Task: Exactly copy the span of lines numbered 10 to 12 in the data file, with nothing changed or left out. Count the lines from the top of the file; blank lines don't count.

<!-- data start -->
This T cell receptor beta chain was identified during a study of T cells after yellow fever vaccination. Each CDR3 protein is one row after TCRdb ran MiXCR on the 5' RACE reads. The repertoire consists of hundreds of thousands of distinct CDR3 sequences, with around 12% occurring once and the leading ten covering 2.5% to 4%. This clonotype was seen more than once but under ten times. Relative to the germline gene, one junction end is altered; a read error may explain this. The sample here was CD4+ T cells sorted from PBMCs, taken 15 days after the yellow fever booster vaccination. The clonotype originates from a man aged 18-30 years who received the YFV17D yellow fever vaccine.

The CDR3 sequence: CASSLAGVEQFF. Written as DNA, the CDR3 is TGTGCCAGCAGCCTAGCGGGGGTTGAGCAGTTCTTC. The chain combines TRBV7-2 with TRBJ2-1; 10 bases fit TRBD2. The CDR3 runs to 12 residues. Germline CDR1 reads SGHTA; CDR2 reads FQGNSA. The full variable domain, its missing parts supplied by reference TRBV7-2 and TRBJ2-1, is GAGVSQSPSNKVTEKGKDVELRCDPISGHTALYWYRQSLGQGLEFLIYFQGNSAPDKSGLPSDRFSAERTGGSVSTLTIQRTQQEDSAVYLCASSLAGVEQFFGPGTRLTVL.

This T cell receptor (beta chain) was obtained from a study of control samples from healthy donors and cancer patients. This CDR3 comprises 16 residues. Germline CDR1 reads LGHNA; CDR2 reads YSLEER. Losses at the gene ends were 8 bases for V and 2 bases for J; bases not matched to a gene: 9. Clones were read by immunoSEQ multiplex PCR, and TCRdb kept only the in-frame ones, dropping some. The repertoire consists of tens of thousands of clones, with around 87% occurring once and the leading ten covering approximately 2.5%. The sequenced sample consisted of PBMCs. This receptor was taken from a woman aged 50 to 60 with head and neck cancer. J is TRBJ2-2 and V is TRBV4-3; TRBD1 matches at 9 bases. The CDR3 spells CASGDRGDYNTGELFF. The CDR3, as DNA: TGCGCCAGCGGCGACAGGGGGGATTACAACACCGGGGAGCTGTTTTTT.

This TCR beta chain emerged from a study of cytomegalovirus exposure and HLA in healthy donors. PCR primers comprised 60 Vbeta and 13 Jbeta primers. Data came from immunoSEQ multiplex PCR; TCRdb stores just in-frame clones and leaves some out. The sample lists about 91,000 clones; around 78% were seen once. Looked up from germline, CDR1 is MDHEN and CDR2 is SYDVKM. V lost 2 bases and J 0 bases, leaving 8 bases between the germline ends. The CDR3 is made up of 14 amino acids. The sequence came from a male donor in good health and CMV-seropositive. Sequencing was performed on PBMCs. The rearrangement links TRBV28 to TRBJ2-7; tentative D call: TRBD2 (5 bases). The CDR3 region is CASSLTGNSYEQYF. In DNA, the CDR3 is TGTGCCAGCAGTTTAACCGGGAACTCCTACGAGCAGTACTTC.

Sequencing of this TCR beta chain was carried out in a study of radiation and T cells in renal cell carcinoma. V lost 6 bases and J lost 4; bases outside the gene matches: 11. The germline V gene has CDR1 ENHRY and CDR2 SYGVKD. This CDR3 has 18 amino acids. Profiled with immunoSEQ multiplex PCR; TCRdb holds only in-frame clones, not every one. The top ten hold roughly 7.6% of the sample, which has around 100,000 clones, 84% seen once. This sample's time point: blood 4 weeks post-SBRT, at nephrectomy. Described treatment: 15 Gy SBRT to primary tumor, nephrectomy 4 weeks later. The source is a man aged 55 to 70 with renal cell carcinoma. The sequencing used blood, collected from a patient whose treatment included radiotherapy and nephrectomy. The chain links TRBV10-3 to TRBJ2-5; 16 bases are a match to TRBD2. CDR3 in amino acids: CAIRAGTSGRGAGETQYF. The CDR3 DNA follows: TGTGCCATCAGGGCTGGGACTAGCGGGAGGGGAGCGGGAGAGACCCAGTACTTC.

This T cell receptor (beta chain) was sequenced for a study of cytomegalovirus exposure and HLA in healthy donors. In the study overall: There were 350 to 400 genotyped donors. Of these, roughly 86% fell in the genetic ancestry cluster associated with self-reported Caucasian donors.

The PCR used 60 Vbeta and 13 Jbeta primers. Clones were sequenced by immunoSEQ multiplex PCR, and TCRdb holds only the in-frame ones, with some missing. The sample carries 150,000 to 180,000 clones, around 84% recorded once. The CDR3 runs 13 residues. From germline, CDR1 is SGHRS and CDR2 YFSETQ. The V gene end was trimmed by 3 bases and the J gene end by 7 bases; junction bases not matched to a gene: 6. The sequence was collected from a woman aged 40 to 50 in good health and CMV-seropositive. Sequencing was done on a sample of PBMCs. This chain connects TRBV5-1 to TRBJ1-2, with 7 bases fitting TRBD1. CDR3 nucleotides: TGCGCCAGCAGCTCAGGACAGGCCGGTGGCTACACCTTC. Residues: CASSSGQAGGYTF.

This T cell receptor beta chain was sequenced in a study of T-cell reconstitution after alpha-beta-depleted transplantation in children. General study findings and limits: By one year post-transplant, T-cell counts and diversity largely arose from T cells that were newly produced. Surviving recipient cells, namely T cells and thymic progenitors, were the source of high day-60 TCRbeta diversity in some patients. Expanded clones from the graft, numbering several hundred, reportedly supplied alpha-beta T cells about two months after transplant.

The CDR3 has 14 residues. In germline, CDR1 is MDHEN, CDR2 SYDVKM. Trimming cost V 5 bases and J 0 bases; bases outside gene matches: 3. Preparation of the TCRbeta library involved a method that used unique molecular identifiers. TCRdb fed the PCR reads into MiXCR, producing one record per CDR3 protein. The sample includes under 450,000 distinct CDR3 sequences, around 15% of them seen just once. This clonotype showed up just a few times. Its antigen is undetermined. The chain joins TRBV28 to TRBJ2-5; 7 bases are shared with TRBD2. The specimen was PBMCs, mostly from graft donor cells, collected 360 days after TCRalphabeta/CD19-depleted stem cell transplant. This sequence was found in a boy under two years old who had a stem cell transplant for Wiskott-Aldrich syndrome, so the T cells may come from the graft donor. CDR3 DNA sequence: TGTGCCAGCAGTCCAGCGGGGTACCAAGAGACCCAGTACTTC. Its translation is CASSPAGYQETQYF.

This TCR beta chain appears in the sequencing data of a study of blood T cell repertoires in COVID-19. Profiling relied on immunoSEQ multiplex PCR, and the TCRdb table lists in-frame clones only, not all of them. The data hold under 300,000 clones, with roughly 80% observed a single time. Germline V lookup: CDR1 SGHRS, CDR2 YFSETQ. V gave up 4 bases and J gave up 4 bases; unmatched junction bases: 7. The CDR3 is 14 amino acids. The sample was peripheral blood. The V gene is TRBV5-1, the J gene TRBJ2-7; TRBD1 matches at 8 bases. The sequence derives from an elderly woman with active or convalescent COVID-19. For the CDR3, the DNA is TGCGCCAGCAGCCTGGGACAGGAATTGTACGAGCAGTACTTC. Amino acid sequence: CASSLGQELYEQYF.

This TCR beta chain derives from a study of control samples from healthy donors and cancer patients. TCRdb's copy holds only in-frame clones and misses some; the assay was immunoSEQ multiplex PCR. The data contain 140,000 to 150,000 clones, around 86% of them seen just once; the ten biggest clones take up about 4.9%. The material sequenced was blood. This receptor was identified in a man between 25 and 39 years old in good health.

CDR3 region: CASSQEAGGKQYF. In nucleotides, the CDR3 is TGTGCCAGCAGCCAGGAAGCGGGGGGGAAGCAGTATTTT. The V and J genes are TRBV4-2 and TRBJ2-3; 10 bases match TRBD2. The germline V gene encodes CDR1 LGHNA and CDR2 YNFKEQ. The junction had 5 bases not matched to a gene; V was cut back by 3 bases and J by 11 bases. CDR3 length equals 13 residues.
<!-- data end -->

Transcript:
This TCR beta chain appears in the sequencing data of a study of blood T cell repertoires in COVID-19. Profiling relied on immunoSEQ multiplex PCR, and the TCRdb table lists in-frame clones only, not all of them. The data hold under 300,000 clones, with roughly 80% observed a single time. Germline V lookup: CDR1 SGHRS, CDR2 YFSETQ. V gave up 4 bases and J gave up 4 bases; unmatched junction bases: 7. The CDR3 is 14 amino acids. The sample was peripheral blood. The V gene is TRBV5-1, the J gene TRBJ2-7; TRBD1 matches at 8 bases. The sequence derives from an elderly woman with active or convalescent COVID-19. For the CDR3, the DNA is TGCGCCAGCAGCCTGGGACAGGAATTGTACGAGCAGTACTTC. Amino acid sequence: CASSLGQELYEQYF.

This TCR beta chain derives from a study of control samples from healthy donors and cancer patients. TCRdb's copy holds only in-frame clones and misses some; the assay was immunoSEQ multiplex PCR. The data contain 140,000 to 150,000 clones, around 86% of them seen just once; the ten biggest clones take up about 4.9%. The material sequenced was blood. This receptor was identified in a man between 25 and 39 years old in good health.

CDR3 region: CASSQEAGGKQYF. In nucleotides, the CDR3 is TGTGCCAGCAGCCAGGAAGCGGGGGGGAAGCAGTATTTT. The V and J genes are TRBV4-2 and TRBJ2-3; 10 bases match TRBD2. The germline V gene encodes CDR1 LGHNA and CDR2 YNFKEQ. The junction had 5 bases not matched to a gene; V was cut back by 3 bases and J by 11 bases. CDR3 length equals 13 residues.